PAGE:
culture series: creating a culture of change part 4

November 19, 2019

written by
Barbara O Stephenson

creating change: part 4 let’s roll 

So now we’ve identified what you want to change, come up with a high-level plan, identified your playing field, and committed yourself to the benefits, gotten the team on board, revised your plan, and you are now ready to roll.

set your own dates

If you haven’t set dates to your plan, now is the time to do so. You need to add in contingencies where you can, but you have to set real dates or your change may never materialize. You need to hold yourself accountable for maintaining this goal. If you don’t have to report to someone, then keep your dates to yourself. Things are easier for me if I set personal goals and not hold the entire team accountable for something that is actually my job as the change management planner.

approval time

If you do need to spin this up, this is the time to get the go-ahead. You’re in the best position now because the concept is fresh, and you have the plan in mind to form cohesive arguments and outline the benefits. I find it works best if you use the language of the person you’re talking to. If its finance, talk about money saved. If it’s marketing, talk about KPIs. I also try to tie everything back into business strategy and branding. After all, you’ve put in a lot of work and this isn’t just a frivolous idea. And if you need to revise your plan again because of things out of your control, so be it.

be committed

Understanding that your plan isn’t going to work out of the gate is the only way you’ll see this through. No plan survives meeting with the enemy. You’ve already tested out your first run at it with your team so be prepared to be open-minded about the continued need to refine… and that takes commitment.  Be proactive as much as possible when you see issues that may need a little extra planning. Honestly, already having a culture of change at the office is the easiest way to do this, but that’s got to be top-down and unless you’re the boss, you’ve got to stick to your guns. Don’t falter when people poke holes in it and remember, negativity is a cycle to be broken and called out. Don’t let passive-aggressive behaviors cloud your vision. Be prepared to stick to your guns.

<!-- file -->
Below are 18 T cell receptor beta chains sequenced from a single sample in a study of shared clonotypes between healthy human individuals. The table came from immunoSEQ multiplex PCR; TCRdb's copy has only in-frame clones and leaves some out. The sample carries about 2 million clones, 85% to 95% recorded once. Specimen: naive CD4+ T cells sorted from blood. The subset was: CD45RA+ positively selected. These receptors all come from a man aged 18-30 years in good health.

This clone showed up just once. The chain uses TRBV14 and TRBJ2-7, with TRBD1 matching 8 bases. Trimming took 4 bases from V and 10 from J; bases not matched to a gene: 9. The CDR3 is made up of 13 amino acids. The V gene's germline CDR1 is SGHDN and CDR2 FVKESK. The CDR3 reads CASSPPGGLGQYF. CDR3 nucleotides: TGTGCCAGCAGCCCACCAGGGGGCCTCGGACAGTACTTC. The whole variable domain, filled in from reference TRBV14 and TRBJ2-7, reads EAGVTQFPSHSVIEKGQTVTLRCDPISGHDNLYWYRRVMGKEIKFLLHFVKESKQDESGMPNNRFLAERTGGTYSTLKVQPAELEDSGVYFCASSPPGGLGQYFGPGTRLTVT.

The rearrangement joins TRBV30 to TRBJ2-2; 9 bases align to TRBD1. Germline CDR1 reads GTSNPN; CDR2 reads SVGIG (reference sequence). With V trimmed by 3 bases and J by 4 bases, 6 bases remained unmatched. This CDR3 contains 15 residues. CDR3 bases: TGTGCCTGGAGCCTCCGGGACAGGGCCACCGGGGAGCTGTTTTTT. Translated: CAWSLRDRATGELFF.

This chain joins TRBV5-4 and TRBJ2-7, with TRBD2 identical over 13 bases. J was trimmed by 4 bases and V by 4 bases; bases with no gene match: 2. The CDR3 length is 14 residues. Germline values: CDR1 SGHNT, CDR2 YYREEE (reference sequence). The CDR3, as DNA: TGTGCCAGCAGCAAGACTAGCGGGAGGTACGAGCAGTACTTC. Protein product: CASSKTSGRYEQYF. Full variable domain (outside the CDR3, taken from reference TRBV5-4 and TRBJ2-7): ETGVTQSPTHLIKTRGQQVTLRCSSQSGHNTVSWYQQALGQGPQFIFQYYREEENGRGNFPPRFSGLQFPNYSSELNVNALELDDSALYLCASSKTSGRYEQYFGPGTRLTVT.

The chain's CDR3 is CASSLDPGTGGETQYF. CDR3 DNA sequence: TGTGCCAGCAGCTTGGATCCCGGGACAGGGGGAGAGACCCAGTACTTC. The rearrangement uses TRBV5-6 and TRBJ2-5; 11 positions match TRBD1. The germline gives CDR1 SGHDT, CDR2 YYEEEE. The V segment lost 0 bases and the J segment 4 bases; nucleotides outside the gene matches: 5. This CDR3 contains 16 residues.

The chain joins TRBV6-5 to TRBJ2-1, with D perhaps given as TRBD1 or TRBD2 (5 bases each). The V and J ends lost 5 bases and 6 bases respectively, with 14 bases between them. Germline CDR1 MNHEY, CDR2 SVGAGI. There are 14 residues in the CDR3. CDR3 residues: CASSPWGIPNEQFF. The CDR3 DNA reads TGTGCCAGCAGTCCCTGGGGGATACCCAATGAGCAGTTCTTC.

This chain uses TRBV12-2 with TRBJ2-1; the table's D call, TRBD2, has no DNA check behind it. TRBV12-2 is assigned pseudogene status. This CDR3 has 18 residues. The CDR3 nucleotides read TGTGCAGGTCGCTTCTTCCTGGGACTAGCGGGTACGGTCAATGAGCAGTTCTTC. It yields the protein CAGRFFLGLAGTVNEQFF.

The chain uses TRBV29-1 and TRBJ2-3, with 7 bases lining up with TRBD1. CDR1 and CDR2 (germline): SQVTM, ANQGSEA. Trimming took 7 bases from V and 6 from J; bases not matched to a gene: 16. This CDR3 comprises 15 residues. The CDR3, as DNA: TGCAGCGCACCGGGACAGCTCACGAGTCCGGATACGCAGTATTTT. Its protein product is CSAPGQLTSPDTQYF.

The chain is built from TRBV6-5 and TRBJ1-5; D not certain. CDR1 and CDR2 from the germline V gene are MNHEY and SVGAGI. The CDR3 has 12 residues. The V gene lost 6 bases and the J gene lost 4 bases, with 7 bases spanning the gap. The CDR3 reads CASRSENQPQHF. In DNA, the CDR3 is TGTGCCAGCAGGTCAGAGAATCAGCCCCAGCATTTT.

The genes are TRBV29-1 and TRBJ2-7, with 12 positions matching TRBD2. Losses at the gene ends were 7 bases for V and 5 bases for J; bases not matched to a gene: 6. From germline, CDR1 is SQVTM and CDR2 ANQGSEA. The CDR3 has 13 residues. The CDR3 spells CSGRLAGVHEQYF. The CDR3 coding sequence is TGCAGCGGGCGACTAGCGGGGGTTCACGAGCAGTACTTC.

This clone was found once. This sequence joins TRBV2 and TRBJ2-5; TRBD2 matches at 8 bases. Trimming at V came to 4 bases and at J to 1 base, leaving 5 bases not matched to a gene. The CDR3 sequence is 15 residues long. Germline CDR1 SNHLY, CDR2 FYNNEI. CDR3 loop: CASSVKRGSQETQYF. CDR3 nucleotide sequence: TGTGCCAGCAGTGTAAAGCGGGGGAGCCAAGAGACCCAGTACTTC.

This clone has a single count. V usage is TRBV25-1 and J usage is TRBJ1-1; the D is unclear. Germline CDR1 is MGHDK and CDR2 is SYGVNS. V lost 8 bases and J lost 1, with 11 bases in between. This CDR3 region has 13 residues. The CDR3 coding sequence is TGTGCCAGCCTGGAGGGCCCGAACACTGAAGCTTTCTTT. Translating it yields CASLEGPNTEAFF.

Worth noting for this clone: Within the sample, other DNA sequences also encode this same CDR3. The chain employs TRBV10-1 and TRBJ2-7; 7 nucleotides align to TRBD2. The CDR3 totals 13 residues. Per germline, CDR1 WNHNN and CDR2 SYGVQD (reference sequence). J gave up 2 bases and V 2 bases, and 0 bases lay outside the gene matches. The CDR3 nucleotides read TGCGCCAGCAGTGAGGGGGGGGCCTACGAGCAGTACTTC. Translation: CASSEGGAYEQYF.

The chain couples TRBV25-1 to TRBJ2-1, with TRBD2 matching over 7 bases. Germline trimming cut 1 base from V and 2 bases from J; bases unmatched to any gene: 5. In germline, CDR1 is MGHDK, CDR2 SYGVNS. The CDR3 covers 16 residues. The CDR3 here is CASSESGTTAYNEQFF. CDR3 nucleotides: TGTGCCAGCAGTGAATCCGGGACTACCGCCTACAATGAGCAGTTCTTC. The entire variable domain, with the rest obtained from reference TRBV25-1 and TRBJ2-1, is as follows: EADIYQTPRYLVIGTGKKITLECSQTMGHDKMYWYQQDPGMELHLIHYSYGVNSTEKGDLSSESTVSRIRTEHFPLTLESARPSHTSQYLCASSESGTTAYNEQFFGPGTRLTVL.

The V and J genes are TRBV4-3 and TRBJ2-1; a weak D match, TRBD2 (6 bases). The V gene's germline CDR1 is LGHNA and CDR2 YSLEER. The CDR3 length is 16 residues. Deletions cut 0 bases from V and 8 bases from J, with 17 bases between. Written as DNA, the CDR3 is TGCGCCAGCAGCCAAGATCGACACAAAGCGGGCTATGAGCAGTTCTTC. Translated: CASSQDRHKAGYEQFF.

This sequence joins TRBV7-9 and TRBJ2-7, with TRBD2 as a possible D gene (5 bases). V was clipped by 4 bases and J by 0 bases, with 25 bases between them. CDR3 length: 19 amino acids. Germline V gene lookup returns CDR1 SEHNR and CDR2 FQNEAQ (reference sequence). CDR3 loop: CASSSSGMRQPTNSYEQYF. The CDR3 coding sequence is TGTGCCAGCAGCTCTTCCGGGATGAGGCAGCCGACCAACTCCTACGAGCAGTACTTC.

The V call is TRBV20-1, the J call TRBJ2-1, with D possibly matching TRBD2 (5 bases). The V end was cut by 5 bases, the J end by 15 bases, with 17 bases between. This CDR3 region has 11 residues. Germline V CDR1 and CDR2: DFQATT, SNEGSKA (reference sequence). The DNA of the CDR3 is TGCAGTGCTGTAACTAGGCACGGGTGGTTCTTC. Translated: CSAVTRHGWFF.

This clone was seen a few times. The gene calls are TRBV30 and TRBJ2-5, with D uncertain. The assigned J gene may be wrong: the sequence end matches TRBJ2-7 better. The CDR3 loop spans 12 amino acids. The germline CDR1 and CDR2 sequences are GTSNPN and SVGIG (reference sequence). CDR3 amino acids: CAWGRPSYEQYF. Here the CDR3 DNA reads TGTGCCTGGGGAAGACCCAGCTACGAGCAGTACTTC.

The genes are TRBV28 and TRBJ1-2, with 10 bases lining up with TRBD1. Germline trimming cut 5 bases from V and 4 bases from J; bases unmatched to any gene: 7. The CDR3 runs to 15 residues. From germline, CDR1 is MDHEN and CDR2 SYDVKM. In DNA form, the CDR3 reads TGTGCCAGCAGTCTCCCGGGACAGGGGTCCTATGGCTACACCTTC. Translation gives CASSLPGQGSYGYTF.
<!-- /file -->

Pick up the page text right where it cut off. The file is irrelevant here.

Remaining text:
Once you have your plan, execute it. Give yourself a mental push here and take that first step. You should have buy-in from the team, your goals, and everything you need to make things happen. Remember that personal habits are the number 1 thing that gets in the way.  Sometimes, we simply forget where we place our car keys and this is no different. You’re going to need to be flexible and adjust the plan as the roadblocks come in. Add tasks to remind yourself to follow up and be diligent every day.

make it personal, again

Call out the successes and work with people to overcome the hurdles. If you can show that the change is benefitting everyone and make it personal, you’ll be on your way. You have to be the cheerleader, celebrating successes when they happen and helping overcome failures.

failing is good

If your team implements the change without a hitch, good for them and bad for you. In my case, it means that everything was probably fine but I’ve been in their way. This change was so obvious to everyone and I wasn’t listening to them when they needed it. For most people, that’s not going to be the case. Failing means that your team is trying to change their behavior. It means there are situations no one foresaw, because you’re not all knowing, and you just adjust. Failing is positive because it is a part of change, and that means your plan is working.

failing is bad

Now, there is also just not failing because people are ignoring you and not changing. That means you didn’t sell your plan or you didn’t think the roadblocks were going to be so dang big. You’ll need to revise the plan and probably do another meeting in which you admit the problems and ask for help with the solution. Again, make it personal. And if you have a single person on your team who just can’t seem to be bothered yet everyone else around them is trying, it’s time for a performance improvement plan. You need consensus for a workflow to happen and unless you’re willing to do be the conduit for all of their interactions, you need to nip this behavior in the bud.

revision and maintenance

Maintaining this change may be easy but honestly, we find that once we find one thing that needs fixing, we always find more. Every process, workflow, or communication can be improved. By continually making your business better, you create a feedback loop of positivity and can actually make your team agents of change themselves.